The following is reprinted from Who Do You Want to Be When You Grow Old?: The Path of Purposeful Aging with permission of Berrett-Koehler Publishers. Copyright © 2021 by Richard J. Leider and David A. Shapiro.
This is a book by two old friends who have known each other for more than half of their lives. It is a book about a subject of which no one can claim absolute expertise, but which each of us learns a little bit more about every day. It is a book whose purpose is purpose.
It is a book about how to grow old, with the emphasis on “grow.” Our focus is on not just getter older, but on how to grow as we do so. Everyone is getting older; not everyone is growing older. This is a book about growing whole as we grow old and how the later years of our lives can be as fulfilling and meaningful as those that led us here—if not more so. We see aging as a liberating experience, one that enables us to live with greater purpose and meaning for all of our lives.
We grow up twice: first, from childhood to adulthood; second, from adulthood to elderhood. Taking the path of purposeful aging means outgrowing adulthood and growing into elderhood, expressing more of our true selves in all that we do. Purpose and meaning emerge from choosing to follow our own path. The path is marked by a mindset that the second half of life—the “old” half—is less about outward accomplishment and more about inward growth.
Purposeful Aging Is a Choice
The path of purposeful aging is a choice to wake up every day with the intention to grow and give. Choice is the key. Later life affords us the freedom to choose to become the person we always meant to be. Too many of us live the first half of our lives “by default;” the “choices” we made were typically made for us by societal expectations, custom, and external demands. In later life, no longer constrained by those default choices, we are finally free to choose to become the person we really are, the most complete and authentic expression of our deepest self.
The path of purposeful aging is to be traveled for three reasons. First, it is energizing and life-affirming; it provides us with that “why” to get up in the morning. Second, it makes us more resilient as we face the inevitable adversities of aging. And third, it enables us to grow whole as we grow older.
Most of us will live longer than past generations. Yet the societal story of aging is stuck in a script from our grandparents’ or great-grandparents’ era. As such, it’s not doing us any favors.
The time has come to change that story from a default anti-aging mindset to an intentional pro-aging mindset. It’s time to retire retirement as we know it.
We must stop viewing aging as a disease. Aging is not a disease; it is a design problem. Growing old is not a bug in life’s program; it is a feature. Reimagining our lives for longer lives requires that we choose to grow whole, not just old. And that means exploring the path of purposeful aging.
Purpose is our aim to live a life that is meaningful, and which makes a positive contribution to the world. It is grounded in the truth that our lives are fundamentally worth living and that each of us matters. It helps us to make sense of our lives and to organize our choices and direction in life. Purpose is dynamic; it will naturally change over the course of a lifetime. The power of purpose is the power to choose our own direction in life.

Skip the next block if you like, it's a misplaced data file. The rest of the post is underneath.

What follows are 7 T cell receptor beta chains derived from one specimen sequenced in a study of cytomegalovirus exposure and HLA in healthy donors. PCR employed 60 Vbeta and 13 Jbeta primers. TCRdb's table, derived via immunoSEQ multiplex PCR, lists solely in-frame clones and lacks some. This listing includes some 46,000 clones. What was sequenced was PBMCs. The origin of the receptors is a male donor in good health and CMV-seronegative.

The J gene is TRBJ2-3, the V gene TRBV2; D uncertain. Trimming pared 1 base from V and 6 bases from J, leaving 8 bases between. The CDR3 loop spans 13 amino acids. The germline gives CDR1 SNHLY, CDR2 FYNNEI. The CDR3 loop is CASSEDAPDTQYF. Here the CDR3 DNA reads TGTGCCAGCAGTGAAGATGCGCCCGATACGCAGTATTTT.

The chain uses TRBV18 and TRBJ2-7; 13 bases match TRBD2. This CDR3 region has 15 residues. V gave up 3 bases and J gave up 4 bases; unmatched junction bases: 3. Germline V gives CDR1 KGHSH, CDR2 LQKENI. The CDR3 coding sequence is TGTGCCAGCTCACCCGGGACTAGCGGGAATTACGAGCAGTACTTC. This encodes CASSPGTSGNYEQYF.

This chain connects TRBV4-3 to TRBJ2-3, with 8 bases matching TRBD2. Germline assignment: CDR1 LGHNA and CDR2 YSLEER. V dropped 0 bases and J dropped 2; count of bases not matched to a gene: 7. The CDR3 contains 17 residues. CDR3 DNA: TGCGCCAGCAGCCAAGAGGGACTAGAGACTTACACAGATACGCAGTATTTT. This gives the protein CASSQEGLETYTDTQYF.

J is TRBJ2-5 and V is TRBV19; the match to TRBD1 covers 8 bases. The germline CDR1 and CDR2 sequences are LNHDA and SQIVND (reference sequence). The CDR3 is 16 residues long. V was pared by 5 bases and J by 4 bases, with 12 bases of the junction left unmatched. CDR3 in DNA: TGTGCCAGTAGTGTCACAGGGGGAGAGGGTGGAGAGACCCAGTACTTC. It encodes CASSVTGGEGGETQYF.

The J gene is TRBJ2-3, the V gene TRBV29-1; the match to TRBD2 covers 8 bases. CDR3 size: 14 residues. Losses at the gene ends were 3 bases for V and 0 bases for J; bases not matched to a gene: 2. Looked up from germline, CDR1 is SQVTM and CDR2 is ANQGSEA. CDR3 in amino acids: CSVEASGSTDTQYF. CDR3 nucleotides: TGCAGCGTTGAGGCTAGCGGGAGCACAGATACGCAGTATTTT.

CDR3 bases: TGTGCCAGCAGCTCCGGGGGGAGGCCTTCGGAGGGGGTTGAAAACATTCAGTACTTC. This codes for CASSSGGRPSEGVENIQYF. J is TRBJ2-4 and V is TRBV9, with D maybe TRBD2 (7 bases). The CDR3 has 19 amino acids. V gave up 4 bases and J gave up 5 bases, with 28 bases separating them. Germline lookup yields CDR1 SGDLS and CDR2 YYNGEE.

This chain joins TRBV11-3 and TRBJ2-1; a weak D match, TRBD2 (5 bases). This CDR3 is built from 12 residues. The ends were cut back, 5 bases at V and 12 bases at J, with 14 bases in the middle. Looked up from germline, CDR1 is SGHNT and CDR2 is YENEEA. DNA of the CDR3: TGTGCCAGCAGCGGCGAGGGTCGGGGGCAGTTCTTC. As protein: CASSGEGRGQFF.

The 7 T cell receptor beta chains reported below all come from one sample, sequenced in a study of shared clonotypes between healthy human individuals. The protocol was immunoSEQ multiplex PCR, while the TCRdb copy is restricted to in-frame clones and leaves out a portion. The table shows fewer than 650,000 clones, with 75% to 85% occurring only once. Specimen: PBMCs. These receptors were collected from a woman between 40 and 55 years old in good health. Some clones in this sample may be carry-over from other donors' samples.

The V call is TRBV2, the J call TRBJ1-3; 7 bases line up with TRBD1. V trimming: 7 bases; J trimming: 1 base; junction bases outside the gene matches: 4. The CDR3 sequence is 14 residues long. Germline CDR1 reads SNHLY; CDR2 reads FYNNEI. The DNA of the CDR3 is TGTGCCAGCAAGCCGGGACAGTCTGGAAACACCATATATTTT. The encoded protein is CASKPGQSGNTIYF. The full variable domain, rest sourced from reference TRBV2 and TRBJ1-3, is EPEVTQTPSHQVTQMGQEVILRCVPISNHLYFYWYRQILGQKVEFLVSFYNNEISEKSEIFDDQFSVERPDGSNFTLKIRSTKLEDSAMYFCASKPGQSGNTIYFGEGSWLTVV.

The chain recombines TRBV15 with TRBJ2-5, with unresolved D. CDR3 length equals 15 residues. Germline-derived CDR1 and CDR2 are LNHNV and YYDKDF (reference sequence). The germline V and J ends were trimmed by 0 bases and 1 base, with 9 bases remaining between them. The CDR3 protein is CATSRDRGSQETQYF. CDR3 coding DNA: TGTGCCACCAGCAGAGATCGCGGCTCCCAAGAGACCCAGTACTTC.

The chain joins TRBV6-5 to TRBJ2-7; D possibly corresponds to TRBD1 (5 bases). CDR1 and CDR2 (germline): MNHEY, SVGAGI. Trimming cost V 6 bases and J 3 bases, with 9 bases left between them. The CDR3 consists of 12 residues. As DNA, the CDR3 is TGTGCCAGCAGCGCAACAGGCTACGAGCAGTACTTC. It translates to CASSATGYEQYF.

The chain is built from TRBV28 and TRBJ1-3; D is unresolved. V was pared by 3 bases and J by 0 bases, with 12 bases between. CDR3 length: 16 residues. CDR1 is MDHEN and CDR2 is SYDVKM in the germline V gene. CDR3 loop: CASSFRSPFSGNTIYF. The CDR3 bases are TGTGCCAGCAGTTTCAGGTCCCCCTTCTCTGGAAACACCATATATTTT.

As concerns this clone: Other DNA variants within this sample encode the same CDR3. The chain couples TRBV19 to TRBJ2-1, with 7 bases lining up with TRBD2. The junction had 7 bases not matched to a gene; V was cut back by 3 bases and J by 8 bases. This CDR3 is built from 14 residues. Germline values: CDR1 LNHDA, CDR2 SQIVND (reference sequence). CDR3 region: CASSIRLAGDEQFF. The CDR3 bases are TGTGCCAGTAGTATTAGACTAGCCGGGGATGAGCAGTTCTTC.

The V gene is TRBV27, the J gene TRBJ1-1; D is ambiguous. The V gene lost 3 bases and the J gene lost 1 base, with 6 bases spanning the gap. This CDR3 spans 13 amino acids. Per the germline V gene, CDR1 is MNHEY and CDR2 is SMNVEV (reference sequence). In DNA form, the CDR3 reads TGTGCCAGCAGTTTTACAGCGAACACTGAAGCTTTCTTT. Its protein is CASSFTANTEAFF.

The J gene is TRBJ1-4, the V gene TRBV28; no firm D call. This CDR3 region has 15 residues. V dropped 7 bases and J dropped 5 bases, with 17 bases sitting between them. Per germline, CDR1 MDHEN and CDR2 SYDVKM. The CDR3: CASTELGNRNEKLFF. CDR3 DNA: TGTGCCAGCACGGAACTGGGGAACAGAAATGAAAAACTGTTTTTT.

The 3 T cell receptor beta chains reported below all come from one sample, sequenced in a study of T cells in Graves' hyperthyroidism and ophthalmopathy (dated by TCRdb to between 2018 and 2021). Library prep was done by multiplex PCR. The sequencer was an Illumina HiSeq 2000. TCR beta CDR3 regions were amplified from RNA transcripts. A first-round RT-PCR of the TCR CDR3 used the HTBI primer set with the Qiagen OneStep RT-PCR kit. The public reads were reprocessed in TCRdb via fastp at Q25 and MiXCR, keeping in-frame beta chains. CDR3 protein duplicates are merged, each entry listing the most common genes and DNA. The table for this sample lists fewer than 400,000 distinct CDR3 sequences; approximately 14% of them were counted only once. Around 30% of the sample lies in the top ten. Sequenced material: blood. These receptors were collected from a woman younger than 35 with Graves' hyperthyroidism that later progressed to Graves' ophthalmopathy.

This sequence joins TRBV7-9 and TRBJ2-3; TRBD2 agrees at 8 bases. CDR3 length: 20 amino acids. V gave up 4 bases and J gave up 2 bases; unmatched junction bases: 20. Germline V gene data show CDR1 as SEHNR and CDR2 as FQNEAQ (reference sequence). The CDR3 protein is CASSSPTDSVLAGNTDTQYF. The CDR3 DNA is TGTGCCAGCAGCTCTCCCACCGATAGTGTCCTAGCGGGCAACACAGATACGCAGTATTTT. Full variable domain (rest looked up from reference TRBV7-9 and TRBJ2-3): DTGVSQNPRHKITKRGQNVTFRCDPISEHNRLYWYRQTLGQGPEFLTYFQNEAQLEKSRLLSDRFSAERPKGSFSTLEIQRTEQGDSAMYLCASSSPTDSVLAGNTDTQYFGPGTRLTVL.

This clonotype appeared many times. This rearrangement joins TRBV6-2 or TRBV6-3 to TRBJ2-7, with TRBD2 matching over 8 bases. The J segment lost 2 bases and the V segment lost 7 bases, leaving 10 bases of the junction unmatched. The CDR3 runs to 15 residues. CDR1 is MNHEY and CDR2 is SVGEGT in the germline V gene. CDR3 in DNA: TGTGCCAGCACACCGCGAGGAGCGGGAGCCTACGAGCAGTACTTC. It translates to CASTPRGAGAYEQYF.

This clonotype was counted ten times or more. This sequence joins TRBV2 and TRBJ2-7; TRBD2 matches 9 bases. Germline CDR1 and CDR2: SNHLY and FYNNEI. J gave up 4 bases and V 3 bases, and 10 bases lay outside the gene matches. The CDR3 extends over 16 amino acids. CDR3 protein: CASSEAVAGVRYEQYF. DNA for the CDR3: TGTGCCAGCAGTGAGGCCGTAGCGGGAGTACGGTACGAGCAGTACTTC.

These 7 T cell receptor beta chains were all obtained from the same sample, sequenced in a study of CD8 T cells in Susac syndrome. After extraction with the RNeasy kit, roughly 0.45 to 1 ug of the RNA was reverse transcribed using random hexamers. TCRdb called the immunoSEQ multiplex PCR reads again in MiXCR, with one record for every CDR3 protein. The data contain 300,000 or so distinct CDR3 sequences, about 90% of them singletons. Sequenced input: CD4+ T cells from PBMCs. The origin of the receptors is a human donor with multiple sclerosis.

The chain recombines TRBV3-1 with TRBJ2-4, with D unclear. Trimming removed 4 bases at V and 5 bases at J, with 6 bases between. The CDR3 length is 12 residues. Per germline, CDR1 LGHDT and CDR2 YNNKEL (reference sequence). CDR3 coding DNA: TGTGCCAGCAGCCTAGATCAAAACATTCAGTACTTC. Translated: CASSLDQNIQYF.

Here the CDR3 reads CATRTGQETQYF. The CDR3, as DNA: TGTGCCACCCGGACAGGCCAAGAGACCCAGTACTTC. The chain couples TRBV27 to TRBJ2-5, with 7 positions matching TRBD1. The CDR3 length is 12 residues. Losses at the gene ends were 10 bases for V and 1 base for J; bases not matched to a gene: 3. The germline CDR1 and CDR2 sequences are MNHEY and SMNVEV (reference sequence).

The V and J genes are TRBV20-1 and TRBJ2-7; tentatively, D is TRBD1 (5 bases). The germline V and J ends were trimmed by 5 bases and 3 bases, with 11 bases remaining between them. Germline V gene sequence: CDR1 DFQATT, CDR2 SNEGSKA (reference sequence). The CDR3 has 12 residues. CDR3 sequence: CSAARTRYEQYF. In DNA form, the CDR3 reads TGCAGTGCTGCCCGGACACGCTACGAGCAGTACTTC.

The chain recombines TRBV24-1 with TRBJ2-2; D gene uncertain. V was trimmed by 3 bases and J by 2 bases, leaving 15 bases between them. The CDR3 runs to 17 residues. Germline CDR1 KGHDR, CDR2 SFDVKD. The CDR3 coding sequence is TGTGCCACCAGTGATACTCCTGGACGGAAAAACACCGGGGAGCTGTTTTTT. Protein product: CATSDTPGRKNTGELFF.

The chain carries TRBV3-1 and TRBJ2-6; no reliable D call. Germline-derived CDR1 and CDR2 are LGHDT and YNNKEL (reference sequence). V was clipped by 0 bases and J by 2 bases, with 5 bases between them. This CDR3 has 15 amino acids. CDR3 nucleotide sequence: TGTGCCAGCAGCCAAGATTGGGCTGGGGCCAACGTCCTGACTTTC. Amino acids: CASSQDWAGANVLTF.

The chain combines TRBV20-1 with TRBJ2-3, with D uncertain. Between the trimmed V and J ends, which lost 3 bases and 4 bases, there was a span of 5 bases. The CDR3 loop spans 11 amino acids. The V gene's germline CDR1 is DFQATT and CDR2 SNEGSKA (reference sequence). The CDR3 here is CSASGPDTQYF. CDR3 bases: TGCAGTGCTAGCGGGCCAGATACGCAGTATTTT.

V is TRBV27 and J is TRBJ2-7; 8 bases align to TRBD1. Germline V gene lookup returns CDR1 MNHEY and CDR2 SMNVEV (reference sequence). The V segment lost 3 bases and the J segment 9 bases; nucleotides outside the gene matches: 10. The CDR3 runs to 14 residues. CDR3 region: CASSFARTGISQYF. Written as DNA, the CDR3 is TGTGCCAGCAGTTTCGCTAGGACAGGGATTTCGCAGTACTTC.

We don’t “find” our purpose, because it’s not something we have to go out and look for; rather it’s something we “unlock” by going inside—by getting to know what we stand for, what we won’t stand for, and who stands with us.
Purpose is always something that we love to do and enjoy sharing with others; that we feel passionate and care deeply about; and that we feel fits our values and the way we prefer to live and work in the world. Our purpose will always express our true gifts, passions, and values for the sake of others—no exceptions.
The path of purposeful aging involves a growth mindset in which we wake up every day with the attitude that we can continue growing and giving in spite of the adversities of aging.
It’s about asking questions—questions that enable us to look within, to review our past and grow from it, and to reimagine our future, at any age. Questions like these from the chapter titles of the book:
- Old? Who, me?
- If we all end up dying, what’s the purpose of living?
- Aren’t I somebody?
- Am I living the good life my whole life?
- How can I stop living a “default life” and instead live a good life?
- Am I having a late-life crisis?
- Will I earn a passing grade in life?
- How can I grow whole as I grow old?
- How will my music play on?
As we explore these questions, we do not pretend to have all the answers, but having been on the path of purposeful aging for a long time together, we offer our insights informed by these explorations.
This is the path we’re committed to following as we grow old; we hope you’ll travel your own path together with us.
About the Authors
Richard J. Leider and David A. Shapiro are the authors of Who Do You Want to Be When You Grow Old: The Path of Purposeful Aging.
Richard Leider is the founder of Inventure—The Purpose Company, whose mission is to help people unlock the power of purpose. Widely viewed as a pioneer of the global purpose movement, Leider has written or cowritten eleven books, including three bestsellers, which have sold over one million copies.
David Shapiro is a philosopher, educator, and writer whose work consistently explores matters of meaning, purpose, and equity in the lives of young people and adults. He is a tenured philosophy professor at Cascadia College, a community college in the Seattle area.
For more information, please visit https://richardleider.com